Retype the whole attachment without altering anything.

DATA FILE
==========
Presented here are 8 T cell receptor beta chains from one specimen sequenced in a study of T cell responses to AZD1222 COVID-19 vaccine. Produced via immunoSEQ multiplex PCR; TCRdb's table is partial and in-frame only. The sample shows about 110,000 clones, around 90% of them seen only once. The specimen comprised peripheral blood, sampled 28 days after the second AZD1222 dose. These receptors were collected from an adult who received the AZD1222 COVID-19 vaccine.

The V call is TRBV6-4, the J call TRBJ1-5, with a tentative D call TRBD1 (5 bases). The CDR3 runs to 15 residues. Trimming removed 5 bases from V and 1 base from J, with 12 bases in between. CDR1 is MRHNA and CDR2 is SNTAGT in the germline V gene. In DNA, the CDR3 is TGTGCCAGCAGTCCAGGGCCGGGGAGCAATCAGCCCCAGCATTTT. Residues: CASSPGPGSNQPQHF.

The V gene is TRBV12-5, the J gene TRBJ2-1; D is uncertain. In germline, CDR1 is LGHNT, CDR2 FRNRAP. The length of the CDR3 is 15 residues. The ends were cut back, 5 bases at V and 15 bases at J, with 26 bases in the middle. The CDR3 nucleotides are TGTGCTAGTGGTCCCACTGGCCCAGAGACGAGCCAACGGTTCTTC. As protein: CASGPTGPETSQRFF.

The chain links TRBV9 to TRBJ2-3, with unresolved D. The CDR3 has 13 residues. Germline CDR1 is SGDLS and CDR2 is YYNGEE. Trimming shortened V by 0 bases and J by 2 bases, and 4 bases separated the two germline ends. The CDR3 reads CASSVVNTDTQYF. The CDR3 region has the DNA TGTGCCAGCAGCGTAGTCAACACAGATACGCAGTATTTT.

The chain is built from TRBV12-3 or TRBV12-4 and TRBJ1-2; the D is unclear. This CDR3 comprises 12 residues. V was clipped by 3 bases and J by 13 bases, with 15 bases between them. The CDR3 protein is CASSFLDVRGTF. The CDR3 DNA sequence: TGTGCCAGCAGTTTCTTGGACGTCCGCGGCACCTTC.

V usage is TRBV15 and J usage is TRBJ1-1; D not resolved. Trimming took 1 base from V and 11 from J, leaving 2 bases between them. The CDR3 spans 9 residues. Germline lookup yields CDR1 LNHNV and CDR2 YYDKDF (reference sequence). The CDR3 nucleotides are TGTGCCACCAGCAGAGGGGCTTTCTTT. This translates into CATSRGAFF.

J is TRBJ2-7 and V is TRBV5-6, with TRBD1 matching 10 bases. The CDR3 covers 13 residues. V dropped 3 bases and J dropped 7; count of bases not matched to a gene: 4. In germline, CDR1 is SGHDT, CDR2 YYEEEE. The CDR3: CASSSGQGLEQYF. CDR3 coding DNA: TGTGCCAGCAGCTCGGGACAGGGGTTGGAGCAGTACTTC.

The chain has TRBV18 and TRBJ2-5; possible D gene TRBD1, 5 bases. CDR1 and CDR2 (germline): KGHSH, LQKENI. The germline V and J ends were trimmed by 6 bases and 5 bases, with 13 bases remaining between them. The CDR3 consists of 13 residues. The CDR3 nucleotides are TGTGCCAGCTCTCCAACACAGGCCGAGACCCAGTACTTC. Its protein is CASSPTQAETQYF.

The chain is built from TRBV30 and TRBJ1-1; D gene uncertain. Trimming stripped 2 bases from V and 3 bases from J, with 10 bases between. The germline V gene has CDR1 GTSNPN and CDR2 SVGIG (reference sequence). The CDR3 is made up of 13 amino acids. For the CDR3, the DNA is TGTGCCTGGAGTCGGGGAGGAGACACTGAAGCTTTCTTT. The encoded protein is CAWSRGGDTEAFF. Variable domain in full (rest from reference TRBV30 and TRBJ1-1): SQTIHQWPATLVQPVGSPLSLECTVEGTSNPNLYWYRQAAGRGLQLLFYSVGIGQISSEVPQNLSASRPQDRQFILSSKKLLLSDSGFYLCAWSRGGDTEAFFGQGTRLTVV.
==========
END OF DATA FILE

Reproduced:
Presented here are 8 T cell receptor beta chains from one specimen sequenced in a study of T cell responses to AZD1222 COVID-19 vaccine. Produced via immunoSEQ multiplex PCR; TCRdb's table is partial and in-frame only. The sample shows about 110,000 clones, around 90% of them seen only once. The specimen comprised peripheral blood, sampled 28 days after the second AZD1222 dose. These receptors were collected from an adult who received the AZD1222 COVID-19 vaccine.

The V call is TRBV6-4, the J call TRBJ1-5, with a tentative D call TRBD1 (5 bases). The CDR3 runs to 15 residues. Trimming removed 5 bases from V and 1 base from J, with 12 bases in between. CDR1 is MRHNA and CDR2 is SNTAGT in the germline V gene. In DNA, the CDR3 is TGTGCCAGCAGTCCAGGGCCGGGGAGCAATCAGCCCCAGCATTTT. Residues: CASSPGPGSNQPQHF.

The V gene is TRBV12-5, the J gene TRBJ2-1; D is uncertain. In germline, CDR1 is LGHNT, CDR2 FRNRAP. The length of the CDR3 is 15 residues. The ends were cut back, 5 bases at V and 15 bases at J, with 26 bases in the middle. The CDR3 nucleotides are TGTGCTAGTGGTCCCACTGGCCCAGAGACGAGCCAACGGTTCTTC. As protein: CASGPTGPETSQRFF.

The chain links TRBV9 to TRBJ2-3, with unresolved D. The CDR3 has 13 residues. Germline CDR1 is SGDLS and CDR2 is YYNGEE. Trimming shortened V by 0 bases and J by 2 bases, and 4 bases separated the two germline ends. The CDR3 reads CASSVVNTDTQYF. The CDR3 region has the DNA TGTGCCAGCAGCGTAGTCAACACAGATACGCAGTATTTT.

The chain is built from TRBV12-3 or TRBV12-4 and TRBJ1-2; the D is unclear. This CDR3 comprises 12 residues. V was clipped by 3 bases and J by 13 bases, with 15 bases between them. The CDR3 protein is CASSFLDVRGTF. The CDR3 DNA sequence: TGTGCCAGCAGTTTCTTGGACGTCCGCGGCACCTTC.

V usage is TRBV15 and J usage is TRBJ1-1; D not resolved. Trimming took 1 base from V and 11 from J, leaving 2 bases between them. The CDR3 spans 9 residues. Germline lookup yields CDR1 LNHNV and CDR2 YYDKDF (reference sequence). The CDR3 nucleotides are TGTGCCACCAGCAGAGGGGCTTTCTTT. This translates into CATSRGAFF.

J is TRBJ2-7 and V is TRBV5-6, with TRBD1 matching 10 bases. The CDR3 covers 13 residues. V dropped 3 bases and J dropped 7; count of bases not matched to a gene: 4. In germline, CDR1 is SGHDT, CDR2 YYEEEE. The CDR3: CASSSGQGLEQYF. CDR3 coding DNA: TGTGCCAGCAGCTCGGGACAGGGGTTGGAGCAGTACTTC.

The chain has TRBV18 and TRBJ2-5; possible D gene TRBD1, 5 bases. CDR1 and CDR2 (germline): KGHSH, LQKENI. The germline V and J ends were trimmed by 6 bases and 5 bases, with 13 bases remaining between them. The CDR3 consists of 13 residues. The CDR3 nucleotides are TGTGCCAGCTCTCCAACACAGGCCGAGACCCAGTACTTC. Its protein is CASSPTQAETQYF.

The chain is built from TRBV30 and TRBJ1-1; D gene uncertain. Trimming stripped 2 bases from V and 3 bases from J, with 10 bases between. The germline V gene has CDR1 GTSNPN and CDR2 SVGIG (reference sequence). The CDR3 is made up of 13 amino acids. For the CDR3, the DNA is TGTGCCTGGAGTCGGGGAGGAGACACTGAAGCTTTCTTT. The encoded protein is CAWSRGGDTEAFF. Variable domain in full (rest from reference TRBV30 and TRBJ1-1): SQTIHQWPATLVQPVGSPLSLECTVEGTSNPNLYWYRQAAGRGLQLLFYSVGIGQISSEVPQNLSASRPQDRQFILSSKKLLLSDSGFYLCAWSRGGDTEAFFGQGTRLTVV.